Climate Action

Alec Baldwin, Helen Clark call for forest protection and land rights

Baldwin and Clark, who is the head of the UNDP, joined indigenous leaders from around the world to call for measures to protect forests and Indigenous communities

  • 28 April 2016
  • William Brittlebank

Hollywood actor Alec Baldwin and the former Prime Minister of New Zealand Helen Clark have called for the protection of forests and land rights for indigenous groups to help fight climate change.

Baldwin and Clark, who is the head of the United Nations Development Programme, joined indigenous leaders from around the world to call for measures to protect forests and Indigenous communities to be included in international efforts to address climate change.

They made the appeal in New York City to signatories of the Paris Agreement on climate action on Thursday.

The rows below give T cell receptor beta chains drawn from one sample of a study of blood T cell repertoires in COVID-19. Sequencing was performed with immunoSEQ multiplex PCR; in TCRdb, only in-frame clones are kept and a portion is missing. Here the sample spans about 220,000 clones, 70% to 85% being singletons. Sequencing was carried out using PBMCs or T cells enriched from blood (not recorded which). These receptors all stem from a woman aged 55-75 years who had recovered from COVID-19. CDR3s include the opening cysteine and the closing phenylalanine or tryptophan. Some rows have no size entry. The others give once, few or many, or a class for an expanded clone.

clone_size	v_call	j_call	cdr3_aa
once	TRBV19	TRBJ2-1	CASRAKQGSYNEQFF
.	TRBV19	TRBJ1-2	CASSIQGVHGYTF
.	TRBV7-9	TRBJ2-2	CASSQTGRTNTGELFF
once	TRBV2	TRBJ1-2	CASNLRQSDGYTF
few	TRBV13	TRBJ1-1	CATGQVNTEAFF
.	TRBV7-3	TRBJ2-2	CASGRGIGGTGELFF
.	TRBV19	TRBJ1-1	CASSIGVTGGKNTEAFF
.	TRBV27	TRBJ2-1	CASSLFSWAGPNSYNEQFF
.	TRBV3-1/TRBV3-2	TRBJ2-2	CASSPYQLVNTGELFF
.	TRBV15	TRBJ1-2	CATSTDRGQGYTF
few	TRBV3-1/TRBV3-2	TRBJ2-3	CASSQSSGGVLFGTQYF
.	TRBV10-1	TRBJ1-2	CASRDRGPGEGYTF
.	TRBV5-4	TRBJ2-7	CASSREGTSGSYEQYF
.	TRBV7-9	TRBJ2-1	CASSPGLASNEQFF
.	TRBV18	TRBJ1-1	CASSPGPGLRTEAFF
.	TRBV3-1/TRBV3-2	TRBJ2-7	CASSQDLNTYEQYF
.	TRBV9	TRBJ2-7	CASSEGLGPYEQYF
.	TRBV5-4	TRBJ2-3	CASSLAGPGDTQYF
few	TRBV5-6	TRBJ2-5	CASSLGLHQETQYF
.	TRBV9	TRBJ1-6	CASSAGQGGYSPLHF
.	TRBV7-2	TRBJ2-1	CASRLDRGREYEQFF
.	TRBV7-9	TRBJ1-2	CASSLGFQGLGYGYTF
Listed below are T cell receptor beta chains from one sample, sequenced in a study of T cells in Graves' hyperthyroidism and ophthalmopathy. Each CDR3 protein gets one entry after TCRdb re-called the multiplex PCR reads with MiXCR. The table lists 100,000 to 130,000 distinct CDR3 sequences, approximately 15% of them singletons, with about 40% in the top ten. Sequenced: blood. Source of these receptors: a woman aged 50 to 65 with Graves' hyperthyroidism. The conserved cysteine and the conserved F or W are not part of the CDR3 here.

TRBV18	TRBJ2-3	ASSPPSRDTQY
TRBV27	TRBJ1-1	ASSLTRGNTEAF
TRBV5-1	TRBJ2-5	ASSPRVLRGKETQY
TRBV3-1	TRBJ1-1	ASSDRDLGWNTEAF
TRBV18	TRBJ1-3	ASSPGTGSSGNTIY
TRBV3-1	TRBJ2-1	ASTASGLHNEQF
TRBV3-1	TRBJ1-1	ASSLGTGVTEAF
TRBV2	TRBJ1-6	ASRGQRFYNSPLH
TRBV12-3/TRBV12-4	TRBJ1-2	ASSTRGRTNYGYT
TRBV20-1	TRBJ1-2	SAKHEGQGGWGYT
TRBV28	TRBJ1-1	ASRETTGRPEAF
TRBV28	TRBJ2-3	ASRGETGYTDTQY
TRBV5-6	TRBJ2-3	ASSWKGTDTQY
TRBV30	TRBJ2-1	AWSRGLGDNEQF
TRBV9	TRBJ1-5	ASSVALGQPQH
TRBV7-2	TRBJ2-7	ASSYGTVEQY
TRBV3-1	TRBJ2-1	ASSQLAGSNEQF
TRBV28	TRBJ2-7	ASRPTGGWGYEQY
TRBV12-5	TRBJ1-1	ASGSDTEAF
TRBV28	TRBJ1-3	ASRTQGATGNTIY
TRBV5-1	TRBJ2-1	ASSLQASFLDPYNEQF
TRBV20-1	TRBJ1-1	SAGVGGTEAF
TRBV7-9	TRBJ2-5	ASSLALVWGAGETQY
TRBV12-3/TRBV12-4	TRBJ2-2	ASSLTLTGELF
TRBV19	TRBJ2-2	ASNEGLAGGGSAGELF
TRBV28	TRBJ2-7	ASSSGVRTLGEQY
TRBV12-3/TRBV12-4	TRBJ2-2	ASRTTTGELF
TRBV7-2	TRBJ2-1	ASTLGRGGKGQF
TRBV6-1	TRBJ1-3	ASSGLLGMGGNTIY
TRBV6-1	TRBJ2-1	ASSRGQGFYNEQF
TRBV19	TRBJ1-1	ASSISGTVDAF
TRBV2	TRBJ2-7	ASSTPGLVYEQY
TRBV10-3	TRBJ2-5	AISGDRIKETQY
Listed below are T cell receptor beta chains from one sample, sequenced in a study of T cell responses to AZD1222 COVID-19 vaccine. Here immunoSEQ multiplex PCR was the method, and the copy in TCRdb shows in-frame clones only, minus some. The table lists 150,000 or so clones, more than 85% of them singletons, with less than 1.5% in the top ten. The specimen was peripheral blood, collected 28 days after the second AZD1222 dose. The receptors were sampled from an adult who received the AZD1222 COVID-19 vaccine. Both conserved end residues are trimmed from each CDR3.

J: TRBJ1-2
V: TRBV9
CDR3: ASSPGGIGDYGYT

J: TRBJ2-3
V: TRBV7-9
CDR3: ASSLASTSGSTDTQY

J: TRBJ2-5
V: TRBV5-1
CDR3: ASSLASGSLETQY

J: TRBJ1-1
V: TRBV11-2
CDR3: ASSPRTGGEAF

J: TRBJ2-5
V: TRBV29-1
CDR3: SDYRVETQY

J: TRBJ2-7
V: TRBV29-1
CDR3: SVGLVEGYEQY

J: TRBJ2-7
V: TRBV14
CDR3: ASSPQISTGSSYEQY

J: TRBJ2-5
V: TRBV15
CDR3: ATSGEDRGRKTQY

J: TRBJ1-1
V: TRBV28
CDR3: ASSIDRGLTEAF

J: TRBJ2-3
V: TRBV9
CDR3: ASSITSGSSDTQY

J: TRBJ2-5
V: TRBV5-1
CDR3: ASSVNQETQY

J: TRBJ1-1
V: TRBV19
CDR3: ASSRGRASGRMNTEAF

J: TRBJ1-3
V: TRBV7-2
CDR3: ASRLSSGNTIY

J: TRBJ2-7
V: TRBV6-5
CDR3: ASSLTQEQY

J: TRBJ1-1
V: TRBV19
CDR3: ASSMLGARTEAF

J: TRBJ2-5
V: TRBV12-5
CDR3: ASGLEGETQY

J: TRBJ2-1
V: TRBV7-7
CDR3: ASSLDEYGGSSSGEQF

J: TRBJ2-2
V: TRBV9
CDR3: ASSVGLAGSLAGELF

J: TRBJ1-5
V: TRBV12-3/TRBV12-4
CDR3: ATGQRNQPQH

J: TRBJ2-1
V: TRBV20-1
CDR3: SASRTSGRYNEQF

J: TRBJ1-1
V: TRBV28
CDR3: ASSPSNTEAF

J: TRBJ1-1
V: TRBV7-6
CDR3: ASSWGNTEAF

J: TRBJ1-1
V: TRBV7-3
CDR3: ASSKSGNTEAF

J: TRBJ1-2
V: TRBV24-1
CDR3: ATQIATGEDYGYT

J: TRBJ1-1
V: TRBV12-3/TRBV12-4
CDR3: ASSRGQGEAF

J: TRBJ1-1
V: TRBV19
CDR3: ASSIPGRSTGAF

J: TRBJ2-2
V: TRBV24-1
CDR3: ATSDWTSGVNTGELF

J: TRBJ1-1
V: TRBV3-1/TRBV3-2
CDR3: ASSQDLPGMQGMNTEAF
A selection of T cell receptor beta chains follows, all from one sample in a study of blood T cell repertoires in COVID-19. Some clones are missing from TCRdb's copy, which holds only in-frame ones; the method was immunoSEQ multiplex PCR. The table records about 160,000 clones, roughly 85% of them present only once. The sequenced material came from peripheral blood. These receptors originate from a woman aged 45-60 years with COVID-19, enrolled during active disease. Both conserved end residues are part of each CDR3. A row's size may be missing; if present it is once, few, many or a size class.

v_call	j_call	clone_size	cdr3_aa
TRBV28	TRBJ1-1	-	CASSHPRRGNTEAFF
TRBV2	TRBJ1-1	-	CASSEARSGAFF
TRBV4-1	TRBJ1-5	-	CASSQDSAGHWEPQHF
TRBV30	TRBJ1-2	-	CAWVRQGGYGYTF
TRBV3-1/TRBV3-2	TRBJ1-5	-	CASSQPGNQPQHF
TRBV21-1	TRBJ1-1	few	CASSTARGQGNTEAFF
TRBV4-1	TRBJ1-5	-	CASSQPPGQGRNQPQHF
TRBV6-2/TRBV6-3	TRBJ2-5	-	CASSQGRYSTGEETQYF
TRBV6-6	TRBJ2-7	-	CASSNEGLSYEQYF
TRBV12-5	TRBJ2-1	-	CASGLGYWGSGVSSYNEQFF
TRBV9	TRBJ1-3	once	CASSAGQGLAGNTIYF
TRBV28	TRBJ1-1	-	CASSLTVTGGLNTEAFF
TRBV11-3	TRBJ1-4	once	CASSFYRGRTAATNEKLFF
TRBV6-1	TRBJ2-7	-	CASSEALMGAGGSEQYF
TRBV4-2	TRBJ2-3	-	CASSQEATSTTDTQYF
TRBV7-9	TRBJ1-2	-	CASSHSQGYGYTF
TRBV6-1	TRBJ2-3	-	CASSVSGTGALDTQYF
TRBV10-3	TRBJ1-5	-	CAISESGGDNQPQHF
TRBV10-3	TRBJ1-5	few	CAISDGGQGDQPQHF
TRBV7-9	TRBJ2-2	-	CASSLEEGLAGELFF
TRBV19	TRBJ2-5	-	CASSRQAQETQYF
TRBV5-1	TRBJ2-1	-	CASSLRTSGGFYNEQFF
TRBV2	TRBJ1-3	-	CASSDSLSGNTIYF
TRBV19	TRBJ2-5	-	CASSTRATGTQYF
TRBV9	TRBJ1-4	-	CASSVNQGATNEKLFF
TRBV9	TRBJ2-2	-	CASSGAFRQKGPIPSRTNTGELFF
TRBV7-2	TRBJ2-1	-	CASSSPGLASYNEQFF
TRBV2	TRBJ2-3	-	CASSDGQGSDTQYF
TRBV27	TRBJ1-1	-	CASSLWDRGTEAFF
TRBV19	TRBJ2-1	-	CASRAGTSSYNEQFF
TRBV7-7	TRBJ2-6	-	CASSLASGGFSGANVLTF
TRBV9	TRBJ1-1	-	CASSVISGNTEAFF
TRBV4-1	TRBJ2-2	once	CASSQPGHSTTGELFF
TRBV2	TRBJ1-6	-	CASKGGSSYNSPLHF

Research has shown that up to 20 per cent of the world’s forest carbon can be found in Indigenous territories and the ability of indigenous communities to protect their traditional lands is often under-utilised.

Ms Clark, who is a candidate to replace Ban Ki-moon as Secretary-General of the UN later this year, addressed a press conference saying: “the role of forests is indispensable.”

Clark added, “We have to get behind Indigenous land rights… in the end it’s about people’s actions.”

Actor, producer, and environmentalist Alec Baldwin had a similar message to world leaders saying: “Do not ignore these issues.”

According to a new study by the Woods Hole Research Center (WHRC), protecting tropical forests and reforesting degraded land in Africa, Asia, and Latin America is vital in reducing carbon emissions and preventing average global temperature increases of 2°C under Paris climate deal.